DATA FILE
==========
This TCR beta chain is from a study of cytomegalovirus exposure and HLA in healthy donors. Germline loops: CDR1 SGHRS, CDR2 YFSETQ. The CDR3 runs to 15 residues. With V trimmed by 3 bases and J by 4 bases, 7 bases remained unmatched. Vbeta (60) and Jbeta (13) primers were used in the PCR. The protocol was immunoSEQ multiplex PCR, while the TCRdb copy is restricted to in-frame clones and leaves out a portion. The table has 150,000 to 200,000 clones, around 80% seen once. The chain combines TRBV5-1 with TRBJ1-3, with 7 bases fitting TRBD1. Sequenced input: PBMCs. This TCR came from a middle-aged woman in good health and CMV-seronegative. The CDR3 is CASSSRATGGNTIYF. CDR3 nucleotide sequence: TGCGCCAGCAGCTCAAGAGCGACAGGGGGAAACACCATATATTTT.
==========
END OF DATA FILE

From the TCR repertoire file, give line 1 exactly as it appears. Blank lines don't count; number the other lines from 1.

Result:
This TCR beta chain is from a study of cytomegalovirus exposure and HLA in healthy donors. Germline loops: CDR1 SGHRS, CDR2 YFSETQ. The CDR3 runs to 15 residues. With V trimmed by 3 bases and J by 4 bases, 7 bases remained unmatched. Vbeta (60) and Jbeta (13) primers were used in the PCR. The protocol was immunoSEQ multiplex PCR, while the TCRdb copy is restricted to in-frame clones and leaves out a portion. The table has 150,000 to 200,000 clones, around 80% seen once. The chain combines TRBV5-1 with TRBJ1-3, with 7 bases fitting TRBD1. Sequenced input: PBMCs. This TCR came from a middle-aged woman in good health and CMV-seronegative. The CDR3 is CASSSRATGGNTIYF. CDR3 nucleotide sequence: TGCGCCAGCAGCTCAAGAGCGACAGGGGGAAACACCATATATTTT.